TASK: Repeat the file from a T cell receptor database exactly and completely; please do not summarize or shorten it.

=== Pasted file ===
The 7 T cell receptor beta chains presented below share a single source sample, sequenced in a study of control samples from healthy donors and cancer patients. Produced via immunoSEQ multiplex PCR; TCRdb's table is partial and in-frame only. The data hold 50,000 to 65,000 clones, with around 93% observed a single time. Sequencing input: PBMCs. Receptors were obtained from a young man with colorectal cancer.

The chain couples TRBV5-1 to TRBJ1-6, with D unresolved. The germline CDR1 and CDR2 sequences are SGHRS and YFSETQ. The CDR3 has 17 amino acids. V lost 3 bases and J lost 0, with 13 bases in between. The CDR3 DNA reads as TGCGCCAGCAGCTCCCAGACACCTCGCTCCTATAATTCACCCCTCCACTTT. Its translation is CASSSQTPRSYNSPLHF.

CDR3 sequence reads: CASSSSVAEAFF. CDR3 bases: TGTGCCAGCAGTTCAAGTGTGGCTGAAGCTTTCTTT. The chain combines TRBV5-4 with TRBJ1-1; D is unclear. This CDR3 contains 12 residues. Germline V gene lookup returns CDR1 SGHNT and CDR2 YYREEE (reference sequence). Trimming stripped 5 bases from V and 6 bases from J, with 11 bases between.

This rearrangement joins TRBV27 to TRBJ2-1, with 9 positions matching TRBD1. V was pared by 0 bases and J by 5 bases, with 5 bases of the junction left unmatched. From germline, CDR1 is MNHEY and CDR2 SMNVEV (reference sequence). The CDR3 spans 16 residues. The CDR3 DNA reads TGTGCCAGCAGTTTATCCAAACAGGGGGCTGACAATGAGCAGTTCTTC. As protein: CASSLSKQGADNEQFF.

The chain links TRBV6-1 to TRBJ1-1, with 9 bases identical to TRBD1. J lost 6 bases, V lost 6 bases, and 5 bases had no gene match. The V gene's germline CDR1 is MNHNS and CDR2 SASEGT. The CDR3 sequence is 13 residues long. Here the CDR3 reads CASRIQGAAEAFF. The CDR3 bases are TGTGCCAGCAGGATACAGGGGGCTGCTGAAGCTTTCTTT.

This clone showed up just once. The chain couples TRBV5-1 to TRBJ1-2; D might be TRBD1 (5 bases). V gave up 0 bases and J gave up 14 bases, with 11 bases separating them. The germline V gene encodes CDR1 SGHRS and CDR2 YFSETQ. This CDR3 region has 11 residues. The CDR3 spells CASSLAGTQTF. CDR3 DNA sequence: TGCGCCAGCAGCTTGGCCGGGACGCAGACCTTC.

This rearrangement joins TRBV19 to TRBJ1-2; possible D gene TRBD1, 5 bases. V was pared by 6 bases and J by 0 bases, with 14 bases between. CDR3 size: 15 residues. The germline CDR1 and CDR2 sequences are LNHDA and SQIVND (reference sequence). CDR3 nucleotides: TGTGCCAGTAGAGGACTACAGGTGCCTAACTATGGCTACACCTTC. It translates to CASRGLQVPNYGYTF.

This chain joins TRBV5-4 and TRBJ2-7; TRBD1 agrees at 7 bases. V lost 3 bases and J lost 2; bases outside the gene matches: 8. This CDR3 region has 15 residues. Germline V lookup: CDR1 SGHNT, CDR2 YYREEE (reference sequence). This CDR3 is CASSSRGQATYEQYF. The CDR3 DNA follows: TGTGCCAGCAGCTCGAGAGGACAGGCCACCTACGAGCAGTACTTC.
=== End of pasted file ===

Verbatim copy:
The 7 T cell receptor beta chains presented below share a single source sample, sequenced in a study of control samples from healthy donors and cancer patients. Produced via immunoSEQ multiplex PCR; TCRdb's table is partial and in-frame only. The data hold 50,000 to 65,000 clones, with around 93% observed a single time. Sequencing input: PBMCs. Receptors were obtained from a young man with colorectal cancer.

The chain couples TRBV5-1 to TRBJ1-6, with D unresolved. The germline CDR1 and CDR2 sequences are SGHRS and YFSETQ. The CDR3 has 17 amino acids. V lost 3 bases and J lost 0, with 13 bases in between. The CDR3 DNA reads as TGCGCCAGCAGCTCCCAGACACCTCGCTCCTATAATTCACCCCTCCACTTT. Its translation is CASSSQTPRSYNSPLHF.

CDR3 sequence reads: CASSSSVAEAFF. CDR3 bases: TGTGCCAGCAGTTCAAGTGTGGCTGAAGCTTTCTTT. The chain combines TRBV5-4 with TRBJ1-1; D is unclear. This CDR3 contains 12 residues. Germline V gene lookup returns CDR1 SGHNT and CDR2 YYREEE (reference sequence). Trimming stripped 5 bases from V and 6 bases from J, with 11 bases between.

This rearrangement joins TRBV27 to TRBJ2-1, with 9 positions matching TRBD1. V was pared by 0 bases and J by 5 bases, with 5 bases of the junction left unmatched. From germline, CDR1 is MNHEY and CDR2 SMNVEV (reference sequence). The CDR3 spans 16 residues. The CDR3 DNA reads TGTGCCAGCAGTTTATCCAAACAGGGGGCTGACAATGAGCAGTTCTTC. As protein: CASSLSKQGADNEQFF.

The chain links TRBV6-1 to TRBJ1-1, with 9 bases identical to TRBD1. J lost 6 bases, V lost 6 bases, and 5 bases had no gene match. The V gene's germline CDR1 is MNHNS and CDR2 SASEGT. The CDR3 sequence is 13 residues long. Here the CDR3 reads CASRIQGAAEAFF. The CDR3 bases are TGTGCCAGCAGGATACAGGGGGCTGCTGAAGCTTTCTTT.

This clone showed up just once. The chain couples TRBV5-1 to TRBJ1-2; D might be TRBD1 (5 bases). V gave up 0 bases and J gave up 14 bases, with 11 bases separating them. The germline V gene encodes CDR1 SGHRS and CDR2 YFSETQ. This CDR3 region has 11 residues. The CDR3 spells CASSLAGTQTF. CDR3 DNA sequence: TGCGCCAGCAGCTTGGCCGGGACGCAGACCTTC.

This rearrangement joins TRBV19 to TRBJ1-2; possible D gene TRBD1, 5 bases. V was pared by 6 bases and J by 0 bases, with 14 bases between. CDR3 size: 15 residues. The germline CDR1 and CDR2 sequences are LNHDA and SQIVND (reference sequence). CDR3 nucleotides: TGTGCCAGTAGAGGACTACAGGTGCCTAACTATGGCTACACCTTC. It translates to CASRGLQVPNYGYTF.

This chain joins TRBV5-4 and TRBJ2-7; TRBD1 agrees at 7 bases. V lost 3 bases and J lost 2; bases outside the gene matches: 8. This CDR3 region has 15 residues. Germline V lookup: CDR1 SGHNT, CDR2 YYREEE (reference sequence). This CDR3 is CASSSRGQATYEQYF. The CDR3 DNA follows: TGTGCCAGCAGCTCGAGAGGACAGGCCACCTACGAGCAGTACTTC.